Sermon on the Mount - Praying in Secret

By Mary Jane Chaignot

Categories: Power of Prayer, Sermon on the Mount, Sermon on the Mount (Bible Study)

Matthew 6:5-8

  • Chapter 6 talks about the pitfalls of being righteous, about those actions that can be very dangerous for one’s spiritual health.
  • Jesus gives three examples that have to do with “prayer, charity, and fasting.”
  • These are the three major tenets of Judaism.
  • First, Jesus discusses prayer. Prayer involves relations to God.
  • Jesus says, “But when you pray, do not be like the hypocrites, for they love to pray standing in the synagogues and on the street corners to be seen by men.”
  • The word for hypocrite is a transliteration of the Greek. That means the Greek letters are simply replaced by English ones.
  • In Greek, it is the ordinary word for an actor in the theater. The actor plays the part assigned to him and wins applause for his performance.
  • It is the hope for applause that is stigmatized here.
  • In the first century, Rabbinic rule forbade people from praying loudly in public.
  • So they prayed silently in public.
  • Jews are to pray at three appointed times every day.
  • Now if a Jew had any thought of display or wanted to build up a reputation for piety, he could just arrange to be in a public place when it was time to pray.
  • He would deliberately choose the place because it was conspicuous—someplace where one was sure to be seen, like the marketplace.
  • Imagine being there when someone suddenly drops to his knees and begins to pray in a most devout fashion.
  • According to Jesus, “I tell you the truth, they have received their reward in full.” Public recognition is all they’ll get.
  • The problem is that prayer is typically not a public display; it is addressed to God.
  • It’s not meant to be addressed to God and people. It’s to be addressed to God.
  • Now some might argue that it can be a witness to God, but the danger of its slipping into display is quite great.
  • If we are totally honest, prayer is only vertical. An activity directed towards God is not meant to impress others.
  • Jesus says, “When you pray, go into your room, close the door and pray to your Father, who is unseen.”
  • People are told to go into their room, into their closet.
  • Many are immediately inclined to spiritualize this concept, referring it to our consciousness.
  • Shutting the door symbolizes shutting out material clamoring, turning away from human turmoil, and opening our thought to the all-ness of God.
  • It is allowing God to transform our thoughts spirit-ward.
  • But closet also had another meaning in antiquity.
  • In Greek, it means the supply room.
  • It is the only room that has a lock on it.
  • The rest of the house is pretty much open, but the place where people have their tools and their food can be secured.
  • The supply room is probably the least sacred room in the house; it is where mops and brushes are kept.
  • Consider this in contrast to the Holy of Holies, which is the innermost part of the Temple.
  • That is such a holy and sacred place that the High priest can enter it only one day every year.
  • Jesus is saying the absolute opposite.
  • He’s picking the most unsacred, common room of the house, and he’s saying, “Go in there and pray.” Be that secret. Be that quiet.
  • Go in that room and lock the door behind you. Keep everything else out.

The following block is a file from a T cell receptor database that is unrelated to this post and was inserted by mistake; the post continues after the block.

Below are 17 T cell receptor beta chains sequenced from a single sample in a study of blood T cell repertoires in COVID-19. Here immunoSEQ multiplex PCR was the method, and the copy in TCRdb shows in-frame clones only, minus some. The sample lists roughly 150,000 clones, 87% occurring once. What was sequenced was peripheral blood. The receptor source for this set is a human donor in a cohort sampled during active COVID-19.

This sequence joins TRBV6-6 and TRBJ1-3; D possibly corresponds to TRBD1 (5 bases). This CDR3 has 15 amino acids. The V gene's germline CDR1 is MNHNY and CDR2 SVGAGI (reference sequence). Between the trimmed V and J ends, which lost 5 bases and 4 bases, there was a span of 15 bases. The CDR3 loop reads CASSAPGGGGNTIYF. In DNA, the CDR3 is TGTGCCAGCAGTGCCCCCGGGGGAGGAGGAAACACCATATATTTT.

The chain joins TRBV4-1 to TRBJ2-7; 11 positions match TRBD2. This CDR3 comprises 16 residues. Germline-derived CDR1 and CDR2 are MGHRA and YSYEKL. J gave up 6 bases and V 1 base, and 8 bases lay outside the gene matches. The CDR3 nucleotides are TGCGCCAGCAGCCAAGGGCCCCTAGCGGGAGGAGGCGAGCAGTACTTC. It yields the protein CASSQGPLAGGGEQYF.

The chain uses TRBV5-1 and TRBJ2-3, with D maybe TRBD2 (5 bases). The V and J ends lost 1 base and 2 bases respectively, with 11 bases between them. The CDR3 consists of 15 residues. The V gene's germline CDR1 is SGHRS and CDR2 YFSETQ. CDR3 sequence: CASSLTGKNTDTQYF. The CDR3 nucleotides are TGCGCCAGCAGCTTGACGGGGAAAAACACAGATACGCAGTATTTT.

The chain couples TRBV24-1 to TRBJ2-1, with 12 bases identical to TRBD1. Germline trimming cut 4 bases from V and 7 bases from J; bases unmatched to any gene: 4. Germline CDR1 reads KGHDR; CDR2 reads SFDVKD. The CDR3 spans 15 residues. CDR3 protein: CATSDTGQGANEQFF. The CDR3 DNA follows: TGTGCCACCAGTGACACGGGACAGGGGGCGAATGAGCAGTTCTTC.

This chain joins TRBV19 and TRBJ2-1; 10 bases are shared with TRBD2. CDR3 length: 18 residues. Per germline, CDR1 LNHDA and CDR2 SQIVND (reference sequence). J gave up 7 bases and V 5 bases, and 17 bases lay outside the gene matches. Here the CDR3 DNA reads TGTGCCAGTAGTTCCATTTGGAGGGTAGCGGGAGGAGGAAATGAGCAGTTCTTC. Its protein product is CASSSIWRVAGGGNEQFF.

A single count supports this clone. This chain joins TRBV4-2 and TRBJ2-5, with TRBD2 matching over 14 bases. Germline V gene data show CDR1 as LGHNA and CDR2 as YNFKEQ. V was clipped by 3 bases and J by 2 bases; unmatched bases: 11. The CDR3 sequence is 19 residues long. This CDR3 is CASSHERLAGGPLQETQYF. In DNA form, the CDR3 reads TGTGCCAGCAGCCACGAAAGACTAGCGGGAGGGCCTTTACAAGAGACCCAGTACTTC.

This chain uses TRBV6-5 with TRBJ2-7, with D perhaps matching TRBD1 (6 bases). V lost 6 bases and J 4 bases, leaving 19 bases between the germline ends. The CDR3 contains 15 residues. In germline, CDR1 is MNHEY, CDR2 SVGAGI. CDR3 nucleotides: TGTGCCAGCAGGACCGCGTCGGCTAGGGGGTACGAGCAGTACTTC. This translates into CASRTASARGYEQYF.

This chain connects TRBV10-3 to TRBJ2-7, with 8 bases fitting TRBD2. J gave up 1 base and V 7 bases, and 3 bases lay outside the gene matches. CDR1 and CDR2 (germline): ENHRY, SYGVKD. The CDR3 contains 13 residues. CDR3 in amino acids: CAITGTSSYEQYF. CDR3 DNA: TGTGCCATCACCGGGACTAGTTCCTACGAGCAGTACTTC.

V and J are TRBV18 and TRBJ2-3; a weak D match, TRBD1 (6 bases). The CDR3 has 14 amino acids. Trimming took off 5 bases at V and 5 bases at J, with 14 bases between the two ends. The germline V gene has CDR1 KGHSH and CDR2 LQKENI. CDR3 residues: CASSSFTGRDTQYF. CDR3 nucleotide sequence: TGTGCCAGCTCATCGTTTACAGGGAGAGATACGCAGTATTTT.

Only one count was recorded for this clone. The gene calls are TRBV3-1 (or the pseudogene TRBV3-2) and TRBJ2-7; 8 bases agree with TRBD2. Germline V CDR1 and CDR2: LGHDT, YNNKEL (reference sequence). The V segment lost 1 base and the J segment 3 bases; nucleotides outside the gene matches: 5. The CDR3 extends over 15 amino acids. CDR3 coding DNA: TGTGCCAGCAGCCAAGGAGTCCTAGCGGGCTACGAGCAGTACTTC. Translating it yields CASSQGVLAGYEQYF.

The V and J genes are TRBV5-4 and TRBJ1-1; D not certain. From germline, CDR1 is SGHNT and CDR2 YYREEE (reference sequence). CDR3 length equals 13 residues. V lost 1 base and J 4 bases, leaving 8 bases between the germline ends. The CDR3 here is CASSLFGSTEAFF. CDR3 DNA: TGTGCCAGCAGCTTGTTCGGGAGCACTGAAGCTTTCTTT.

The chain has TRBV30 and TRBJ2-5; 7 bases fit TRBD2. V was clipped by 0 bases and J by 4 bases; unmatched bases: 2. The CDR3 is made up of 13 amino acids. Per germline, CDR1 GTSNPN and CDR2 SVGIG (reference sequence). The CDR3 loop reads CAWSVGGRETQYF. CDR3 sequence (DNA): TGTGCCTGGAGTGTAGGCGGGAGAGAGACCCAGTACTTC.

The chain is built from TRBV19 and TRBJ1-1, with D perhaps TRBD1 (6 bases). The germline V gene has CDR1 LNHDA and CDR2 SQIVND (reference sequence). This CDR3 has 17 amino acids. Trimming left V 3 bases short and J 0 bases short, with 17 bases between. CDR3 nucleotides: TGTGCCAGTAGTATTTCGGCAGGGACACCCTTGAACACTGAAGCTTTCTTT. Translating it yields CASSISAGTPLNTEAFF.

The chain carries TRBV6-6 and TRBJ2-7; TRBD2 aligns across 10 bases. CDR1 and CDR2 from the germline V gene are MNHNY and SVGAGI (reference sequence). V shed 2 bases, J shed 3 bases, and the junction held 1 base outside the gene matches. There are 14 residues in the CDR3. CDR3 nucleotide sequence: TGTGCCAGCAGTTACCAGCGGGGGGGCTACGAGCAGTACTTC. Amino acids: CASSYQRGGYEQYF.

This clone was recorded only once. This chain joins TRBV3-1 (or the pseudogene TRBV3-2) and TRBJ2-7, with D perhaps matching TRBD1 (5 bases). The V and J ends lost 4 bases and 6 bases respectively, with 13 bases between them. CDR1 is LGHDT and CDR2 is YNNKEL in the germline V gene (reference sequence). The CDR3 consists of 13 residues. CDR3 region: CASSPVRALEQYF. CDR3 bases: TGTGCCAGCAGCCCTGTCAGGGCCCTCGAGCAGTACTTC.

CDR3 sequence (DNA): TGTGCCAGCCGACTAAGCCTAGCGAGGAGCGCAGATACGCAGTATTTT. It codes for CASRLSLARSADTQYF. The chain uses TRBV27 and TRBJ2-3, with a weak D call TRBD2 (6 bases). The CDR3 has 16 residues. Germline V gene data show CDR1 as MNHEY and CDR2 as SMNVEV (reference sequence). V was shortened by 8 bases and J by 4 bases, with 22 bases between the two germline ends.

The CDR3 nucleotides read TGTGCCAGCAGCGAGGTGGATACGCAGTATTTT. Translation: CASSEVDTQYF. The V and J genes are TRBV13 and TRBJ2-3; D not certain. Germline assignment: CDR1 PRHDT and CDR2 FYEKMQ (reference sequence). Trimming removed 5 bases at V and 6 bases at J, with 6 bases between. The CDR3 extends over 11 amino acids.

• This does apply to conscious thought, but it occurs in the most common, ordinary aspects of life.
  • Prayer is not just for the big temple ceremony; true prayer is conversation with God, and God alone.
  • This happens in the minutiae of our lives, and it can happen anywhere and all the time.
  • Again, “Then your Father who sees what is done in secret will reward you.”
  • Jesus continues, “When you pray, do not keep on babbling like pagans, for they think they will be heard because of their many words.”
  • The pagans are big on quantity. Seneca, a Roman philosopher, says, “You have to fatigue the gods.”
  • Seneca’s point suggests that the gods are reluctant to listen. Pagans oftentimes repeat their names over and over, trying to get their attention. The gods want you to work for their attention.
  • They say the way to prove sincerity is by constant chatter.
  • The problem with this is that it makes God a very grudging giver; it also makes us beasts of burden.
  • Jesus says, “Don’t pray long prayers; don’t babble on and on.”
  • In a sense, this sounds somewhat paradoxical.
  • In other biblical passages, we are told to pray without ceasing. There are stories of importunate praying. We might feel that our entire life is a prayer. We know that Jesus sometimes spent the whole night in prayer.
  • So, how are we to understand Jesus’ statement in light of all these?
  • He is saying, first of all, that we have to be relieved of the necessity of long prayers.
  • And when we realize that we don’t have to, we’ll probably want to.
  • If we feel that we have to pray a certain length of time or put the right words in the right order, praying becomes quite mechanical.
  • On the other hand, if we’ve really got something to say, we can take as long as we want to say it.
  • God is not a reluctant listener.
  • Jesus says, “Your Father knows what you need before you ask Him.”
  • He already knows our need. The purpose of prayer is not to give God information. He already knows. It is not a debriefing session.
  • It is conversation. And we must be willing to listen too.
  • In our prayers, we can affirm that God already knows, and that can be the very basis for our prayer.
  • It’s our thinking that needs to change.
  • Now even among people, it is easiest to talk with those who know us best. That’s what’s ultimately at stake in this passage. God knows us best.

Bible Characters